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Latest wealth data shows disproportionate gains between the richest and poorest since the crash

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An analysis of new wealth data by Positive Money illustrates the disproportionate gains between the richest and poorest in the era of QE.

The latest ONS Wealth and Assets Survey, released on Thursday, suggests the wealthiest 10 per cent of households gained nearly 250 times the poorest 10 per centof households, in the years after the last financial crisis.

According to total wealth figures, in absolute terms the average wealth of the poorest 10 per cent of households rose by £2,912.52 between 2006-2008 and 2014-2016 (from -£557.72 to £2,354.80), whereas the average wealth of the top 10 per cent increased by £725,663.97 over the same period (from £1,432,771.99 to £2,158,435.96).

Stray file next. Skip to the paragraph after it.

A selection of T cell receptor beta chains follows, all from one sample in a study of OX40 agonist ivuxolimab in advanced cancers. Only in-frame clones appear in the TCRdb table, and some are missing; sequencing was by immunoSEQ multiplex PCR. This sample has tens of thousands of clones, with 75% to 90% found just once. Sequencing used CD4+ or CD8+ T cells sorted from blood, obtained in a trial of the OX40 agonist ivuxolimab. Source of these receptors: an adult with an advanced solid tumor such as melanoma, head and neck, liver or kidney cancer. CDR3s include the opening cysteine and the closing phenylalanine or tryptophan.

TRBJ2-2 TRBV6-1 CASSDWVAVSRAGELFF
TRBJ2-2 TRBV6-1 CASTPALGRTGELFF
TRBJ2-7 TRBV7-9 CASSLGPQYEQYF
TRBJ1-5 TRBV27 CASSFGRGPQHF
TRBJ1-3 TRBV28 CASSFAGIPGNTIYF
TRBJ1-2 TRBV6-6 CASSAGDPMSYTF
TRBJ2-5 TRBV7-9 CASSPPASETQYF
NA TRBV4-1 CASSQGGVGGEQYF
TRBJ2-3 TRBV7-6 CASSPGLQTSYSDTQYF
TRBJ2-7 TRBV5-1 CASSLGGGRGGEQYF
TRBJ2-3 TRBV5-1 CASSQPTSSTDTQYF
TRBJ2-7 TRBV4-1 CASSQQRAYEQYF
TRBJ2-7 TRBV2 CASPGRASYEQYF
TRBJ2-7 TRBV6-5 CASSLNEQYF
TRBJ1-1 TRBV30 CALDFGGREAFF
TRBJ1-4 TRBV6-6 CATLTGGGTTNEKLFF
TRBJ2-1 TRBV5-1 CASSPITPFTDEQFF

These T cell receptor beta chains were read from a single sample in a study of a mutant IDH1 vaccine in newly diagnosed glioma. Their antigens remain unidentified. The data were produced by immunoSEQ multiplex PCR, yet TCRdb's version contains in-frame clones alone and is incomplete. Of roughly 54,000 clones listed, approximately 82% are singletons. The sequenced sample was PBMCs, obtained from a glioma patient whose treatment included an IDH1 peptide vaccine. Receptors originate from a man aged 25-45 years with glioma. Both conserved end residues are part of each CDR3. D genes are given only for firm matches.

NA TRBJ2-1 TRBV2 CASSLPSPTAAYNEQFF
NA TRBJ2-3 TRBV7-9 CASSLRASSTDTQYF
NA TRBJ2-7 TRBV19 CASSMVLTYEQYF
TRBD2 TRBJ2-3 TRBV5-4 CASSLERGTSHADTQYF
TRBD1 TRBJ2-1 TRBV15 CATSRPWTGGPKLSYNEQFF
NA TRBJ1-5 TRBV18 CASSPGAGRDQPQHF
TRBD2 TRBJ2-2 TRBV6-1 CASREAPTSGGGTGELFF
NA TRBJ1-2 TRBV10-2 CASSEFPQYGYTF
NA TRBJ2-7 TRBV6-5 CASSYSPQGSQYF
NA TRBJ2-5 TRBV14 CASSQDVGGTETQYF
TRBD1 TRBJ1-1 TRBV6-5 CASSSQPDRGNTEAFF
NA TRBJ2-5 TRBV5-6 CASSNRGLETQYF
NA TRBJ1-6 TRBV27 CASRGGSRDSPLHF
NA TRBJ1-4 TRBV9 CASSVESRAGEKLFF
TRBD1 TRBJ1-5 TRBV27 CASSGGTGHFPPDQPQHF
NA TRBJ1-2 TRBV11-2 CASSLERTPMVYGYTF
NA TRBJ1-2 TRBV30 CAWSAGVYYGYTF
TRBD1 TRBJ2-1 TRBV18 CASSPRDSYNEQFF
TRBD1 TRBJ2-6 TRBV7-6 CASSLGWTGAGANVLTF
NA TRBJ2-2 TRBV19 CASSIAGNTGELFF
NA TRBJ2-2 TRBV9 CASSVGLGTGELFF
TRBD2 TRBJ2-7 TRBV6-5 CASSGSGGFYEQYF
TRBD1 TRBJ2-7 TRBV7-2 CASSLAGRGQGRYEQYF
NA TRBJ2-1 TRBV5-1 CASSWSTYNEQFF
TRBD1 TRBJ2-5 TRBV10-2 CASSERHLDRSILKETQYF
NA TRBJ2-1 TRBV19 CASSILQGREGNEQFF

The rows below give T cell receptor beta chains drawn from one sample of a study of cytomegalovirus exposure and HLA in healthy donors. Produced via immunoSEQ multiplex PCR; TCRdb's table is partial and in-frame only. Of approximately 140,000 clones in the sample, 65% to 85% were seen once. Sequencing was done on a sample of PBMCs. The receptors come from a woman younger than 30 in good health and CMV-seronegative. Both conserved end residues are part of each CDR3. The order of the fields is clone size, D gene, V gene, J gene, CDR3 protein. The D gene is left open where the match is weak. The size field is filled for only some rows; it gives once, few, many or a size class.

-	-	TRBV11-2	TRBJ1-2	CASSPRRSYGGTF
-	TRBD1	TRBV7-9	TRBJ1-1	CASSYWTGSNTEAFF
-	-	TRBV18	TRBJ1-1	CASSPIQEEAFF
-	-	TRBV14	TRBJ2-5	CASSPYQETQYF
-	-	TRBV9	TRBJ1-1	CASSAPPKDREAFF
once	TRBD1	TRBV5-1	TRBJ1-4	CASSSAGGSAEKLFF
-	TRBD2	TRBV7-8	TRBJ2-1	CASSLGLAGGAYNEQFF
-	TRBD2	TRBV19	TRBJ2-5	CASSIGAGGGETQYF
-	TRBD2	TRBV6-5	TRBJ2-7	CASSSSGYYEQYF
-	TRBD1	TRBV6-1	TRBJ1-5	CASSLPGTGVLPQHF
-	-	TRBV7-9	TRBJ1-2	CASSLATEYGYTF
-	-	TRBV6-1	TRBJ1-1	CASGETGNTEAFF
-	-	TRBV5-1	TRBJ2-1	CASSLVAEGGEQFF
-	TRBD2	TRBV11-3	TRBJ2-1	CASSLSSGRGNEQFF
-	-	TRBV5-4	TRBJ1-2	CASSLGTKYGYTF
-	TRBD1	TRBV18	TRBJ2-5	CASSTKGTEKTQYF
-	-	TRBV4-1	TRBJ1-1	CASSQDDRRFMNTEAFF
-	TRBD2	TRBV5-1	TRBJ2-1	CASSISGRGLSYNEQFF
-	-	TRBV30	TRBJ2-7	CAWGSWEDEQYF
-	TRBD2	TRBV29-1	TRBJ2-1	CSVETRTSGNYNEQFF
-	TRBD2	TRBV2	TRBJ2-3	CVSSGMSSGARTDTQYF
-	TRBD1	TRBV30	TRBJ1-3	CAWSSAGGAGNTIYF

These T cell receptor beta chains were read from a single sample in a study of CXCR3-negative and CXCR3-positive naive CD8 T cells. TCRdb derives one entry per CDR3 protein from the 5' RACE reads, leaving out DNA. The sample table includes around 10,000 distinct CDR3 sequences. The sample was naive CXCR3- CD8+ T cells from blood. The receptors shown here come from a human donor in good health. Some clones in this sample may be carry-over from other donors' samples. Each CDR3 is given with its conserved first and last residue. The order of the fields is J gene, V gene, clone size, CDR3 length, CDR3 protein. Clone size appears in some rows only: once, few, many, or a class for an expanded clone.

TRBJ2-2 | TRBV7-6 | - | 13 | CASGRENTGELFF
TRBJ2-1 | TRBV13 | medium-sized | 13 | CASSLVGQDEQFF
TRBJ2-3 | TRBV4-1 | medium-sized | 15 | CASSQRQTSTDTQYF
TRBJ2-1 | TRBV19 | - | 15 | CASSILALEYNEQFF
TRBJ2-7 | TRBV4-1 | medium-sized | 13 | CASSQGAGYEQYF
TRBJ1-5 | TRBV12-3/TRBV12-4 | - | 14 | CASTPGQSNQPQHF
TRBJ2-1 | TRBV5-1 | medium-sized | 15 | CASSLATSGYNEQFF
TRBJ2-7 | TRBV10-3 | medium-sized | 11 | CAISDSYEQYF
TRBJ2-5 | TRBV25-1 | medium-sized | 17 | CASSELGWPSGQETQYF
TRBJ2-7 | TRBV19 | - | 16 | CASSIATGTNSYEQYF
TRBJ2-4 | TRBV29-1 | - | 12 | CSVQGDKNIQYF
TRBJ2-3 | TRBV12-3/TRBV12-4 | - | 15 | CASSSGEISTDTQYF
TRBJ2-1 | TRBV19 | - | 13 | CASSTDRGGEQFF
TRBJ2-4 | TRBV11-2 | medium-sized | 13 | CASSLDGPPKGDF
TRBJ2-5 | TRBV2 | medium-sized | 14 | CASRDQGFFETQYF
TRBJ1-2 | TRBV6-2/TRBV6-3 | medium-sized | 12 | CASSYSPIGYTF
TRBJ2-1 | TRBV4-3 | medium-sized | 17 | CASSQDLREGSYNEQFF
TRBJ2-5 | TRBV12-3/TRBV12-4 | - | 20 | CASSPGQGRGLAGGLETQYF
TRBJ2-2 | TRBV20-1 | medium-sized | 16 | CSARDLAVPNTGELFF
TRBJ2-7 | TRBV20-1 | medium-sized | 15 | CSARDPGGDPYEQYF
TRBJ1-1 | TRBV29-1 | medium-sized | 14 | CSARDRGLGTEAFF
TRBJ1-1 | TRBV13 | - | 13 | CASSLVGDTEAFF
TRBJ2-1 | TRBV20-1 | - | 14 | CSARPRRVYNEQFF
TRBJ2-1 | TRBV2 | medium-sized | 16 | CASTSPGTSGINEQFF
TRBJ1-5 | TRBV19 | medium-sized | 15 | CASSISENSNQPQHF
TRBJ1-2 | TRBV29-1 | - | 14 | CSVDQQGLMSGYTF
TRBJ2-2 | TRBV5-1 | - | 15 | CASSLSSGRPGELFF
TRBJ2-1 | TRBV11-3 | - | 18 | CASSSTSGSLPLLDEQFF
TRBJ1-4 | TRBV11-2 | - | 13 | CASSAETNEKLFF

Fran Boait, executive director of Positive Money, said: “Behind the headline figures, Britain remains a deeply unequal country. The levels of wealth gained by the asset-rich since the crash have been completely out of proportion with the rest of the population.

“The main driver of this soaring inequality has been the Bank of England’s QE programme, which has seen the central bank create £445bn to purchase assets since 2009, inflating asset prices and thus the wealth of the asset-rich.

“Overturning this huge divide in wealth inequality will require new approaches in monetary policy as well as fiscal policy.” 




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